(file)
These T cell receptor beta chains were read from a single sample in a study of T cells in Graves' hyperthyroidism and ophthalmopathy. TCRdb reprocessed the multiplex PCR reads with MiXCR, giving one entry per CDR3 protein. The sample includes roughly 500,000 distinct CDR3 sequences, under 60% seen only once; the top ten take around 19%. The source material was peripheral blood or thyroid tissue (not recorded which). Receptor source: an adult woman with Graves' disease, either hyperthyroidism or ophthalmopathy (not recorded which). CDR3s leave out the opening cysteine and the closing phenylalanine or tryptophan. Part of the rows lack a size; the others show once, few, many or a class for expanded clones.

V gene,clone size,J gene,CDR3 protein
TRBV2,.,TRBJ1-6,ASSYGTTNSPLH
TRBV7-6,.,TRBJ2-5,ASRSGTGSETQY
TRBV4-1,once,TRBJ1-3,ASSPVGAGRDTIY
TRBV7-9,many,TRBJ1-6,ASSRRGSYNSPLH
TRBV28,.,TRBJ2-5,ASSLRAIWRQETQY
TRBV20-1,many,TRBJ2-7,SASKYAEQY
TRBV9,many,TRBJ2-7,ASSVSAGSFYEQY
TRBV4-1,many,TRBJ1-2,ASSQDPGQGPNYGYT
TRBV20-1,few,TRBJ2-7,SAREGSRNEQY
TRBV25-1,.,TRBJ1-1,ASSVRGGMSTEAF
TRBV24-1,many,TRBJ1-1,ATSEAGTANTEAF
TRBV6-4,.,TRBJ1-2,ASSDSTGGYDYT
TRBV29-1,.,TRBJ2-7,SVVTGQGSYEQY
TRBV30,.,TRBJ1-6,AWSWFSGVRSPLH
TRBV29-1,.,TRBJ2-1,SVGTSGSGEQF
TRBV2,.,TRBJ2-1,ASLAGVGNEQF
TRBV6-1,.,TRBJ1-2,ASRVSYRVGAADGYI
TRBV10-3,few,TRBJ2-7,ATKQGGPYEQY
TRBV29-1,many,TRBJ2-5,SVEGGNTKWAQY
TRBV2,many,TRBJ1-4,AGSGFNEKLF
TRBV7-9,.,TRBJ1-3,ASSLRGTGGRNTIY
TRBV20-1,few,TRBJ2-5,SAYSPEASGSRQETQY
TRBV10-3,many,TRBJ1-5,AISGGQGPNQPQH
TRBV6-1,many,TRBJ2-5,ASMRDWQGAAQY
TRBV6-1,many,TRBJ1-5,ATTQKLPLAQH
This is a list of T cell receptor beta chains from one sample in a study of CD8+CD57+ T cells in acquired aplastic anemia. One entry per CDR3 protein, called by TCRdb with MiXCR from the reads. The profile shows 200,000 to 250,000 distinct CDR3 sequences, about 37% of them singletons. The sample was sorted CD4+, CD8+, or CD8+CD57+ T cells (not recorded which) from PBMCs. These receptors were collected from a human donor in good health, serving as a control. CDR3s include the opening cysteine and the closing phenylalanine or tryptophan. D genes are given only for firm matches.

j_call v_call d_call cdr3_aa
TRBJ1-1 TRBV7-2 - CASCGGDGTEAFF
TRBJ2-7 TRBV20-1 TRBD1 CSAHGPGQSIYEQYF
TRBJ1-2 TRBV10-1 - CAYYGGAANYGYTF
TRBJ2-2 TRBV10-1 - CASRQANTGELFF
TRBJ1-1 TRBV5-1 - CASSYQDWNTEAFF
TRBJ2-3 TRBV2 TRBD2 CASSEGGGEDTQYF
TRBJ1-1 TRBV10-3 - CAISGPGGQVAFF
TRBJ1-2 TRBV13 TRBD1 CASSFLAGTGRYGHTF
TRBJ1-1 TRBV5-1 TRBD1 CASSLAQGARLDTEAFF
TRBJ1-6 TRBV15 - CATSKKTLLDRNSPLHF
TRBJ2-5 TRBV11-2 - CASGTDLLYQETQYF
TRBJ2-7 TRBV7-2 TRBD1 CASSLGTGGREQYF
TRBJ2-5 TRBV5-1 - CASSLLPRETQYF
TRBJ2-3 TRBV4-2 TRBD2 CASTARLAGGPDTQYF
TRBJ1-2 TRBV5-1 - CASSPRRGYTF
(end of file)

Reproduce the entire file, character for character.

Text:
These T cell receptor beta chains were read from a single sample in a study of T cells in Graves' hyperthyroidism and ophthalmopathy. TCRdb reprocessed the multiplex PCR reads with MiXCR, giving one entry per CDR3 protein. The sample includes roughly 500,000 distinct CDR3 sequences, under 60% seen only once; the top ten take around 19%. The source material was peripheral blood or thyroid tissue (not recorded which). Receptor source: an adult woman with Graves' disease, either hyperthyroidism or ophthalmopathy (not recorded which). CDR3s leave out the opening cysteine and the closing phenylalanine or tryptophan. Part of the rows lack a size; the others show once, few, many or a class for expanded clones.

V gene,clone size,J gene,CDR3 protein
TRBV2,.,TRBJ1-6,ASSYGTTNSPLH
TRBV7-6,.,TRBJ2-5,ASRSGTGSETQY
TRBV4-1,once,TRBJ1-3,ASSPVGAGRDTIY
TRBV7-9,many,TRBJ1-6,ASSRRGSYNSPLH
TRBV28,.,TRBJ2-5,ASSLRAIWRQETQY
TRBV20-1,many,TRBJ2-7,SASKYAEQY
TRBV9,many,TRBJ2-7,ASSVSAGSFYEQY
TRBV4-1,many,TRBJ1-2,ASSQDPGQGPNYGYT
TRBV20-1,few,TRBJ2-7,SAREGSRNEQY
TRBV25-1,.,TRBJ1-1,ASSVRGGMSTEAF
TRBV24-1,many,TRBJ1-1,ATSEAGTANTEAF
TRBV6-4,.,TRBJ1-2,ASSDSTGGYDYT
TRBV29-1,.,TRBJ2-7,SVVTGQGSYEQY
TRBV30,.,TRBJ1-6,AWSWFSGVRSPLH
TRBV29-1,.,TRBJ2-1,SVGTSGSGEQF
TRBV2,.,TRBJ2-1,ASLAGVGNEQF
TRBV6-1,.,TRBJ1-2,ASRVSYRVGAADGYI
TRBV10-3,few,TRBJ2-7,ATKQGGPYEQY
TRBV29-1,many,TRBJ2-5,SVEGGNTKWAQY
TRBV2,many,TRBJ1-4,AGSGFNEKLF
TRBV7-9,.,TRBJ1-3,ASSLRGTGGRNTIY
TRBV20-1,few,TRBJ2-5,SAYSPEASGSRQETQY
TRBV10-3,many,TRBJ1-5,AISGGQGPNQPQH
TRBV6-1,many,TRBJ2-5,ASMRDWQGAAQY
TRBV6-1,many,TRBJ1-5,ATTQKLPLAQH
This is a list of T cell receptor beta chains from one sample in a study of CD8+CD57+ T cells in acquired aplastic anemia. One entry per CDR3 protein, called by TCRdb with MiXCR from the reads. The profile shows 200,000 to 250,000 distinct CDR3 sequences, about 37% of them singletons. The sample was sorted CD4+, CD8+, or CD8+CD57+ T cells (not recorded which) from PBMCs. These receptors were collected from a human donor in good health, serving as a control. CDR3s include the opening cysteine and the closing phenylalanine or tryptophan. D genes are given only for firm matches.

j_call v_call d_call cdr3_aa
TRBJ1-1 TRBV7-2 - CASCGGDGTEAFF
TRBJ2-7 TRBV20-1 TRBD1 CSAHGPGQSIYEQYF
TRBJ1-2 TRBV10-1 - CAYYGGAANYGYTF
TRBJ2-2 TRBV10-1 - CASRQANTGELFF
TRBJ1-1 TRBV5-1 - CASSYQDWNTEAFF
TRBJ2-3 TRBV2 TRBD2 CASSEGGGEDTQYF
TRBJ1-1 TRBV10-3 - CAISGPGGQVAFF
TRBJ1-2 TRBV13 TRBD1 CASSFLAGTGRYGHTF
TRBJ1-1 TRBV5-1 TRBD1 CASSLAQGARLDTEAFF
TRBJ1-6 TRBV15 - CATSKKTLLDRNSPLHF
TRBJ2-5 TRBV11-2 - CASGTDLLYQETQYF
TRBJ2-7 TRBV7-2 TRBD1 CASSLGTGGREQYF
TRBJ2-5 TRBV5-1 - CASSLLPRETQYF
TRBJ2-3 TRBV4-2 TRBD2 CASTARLAGGPDTQYF
TRBJ1-2 TRBV5-1 - CASSPRRGYTF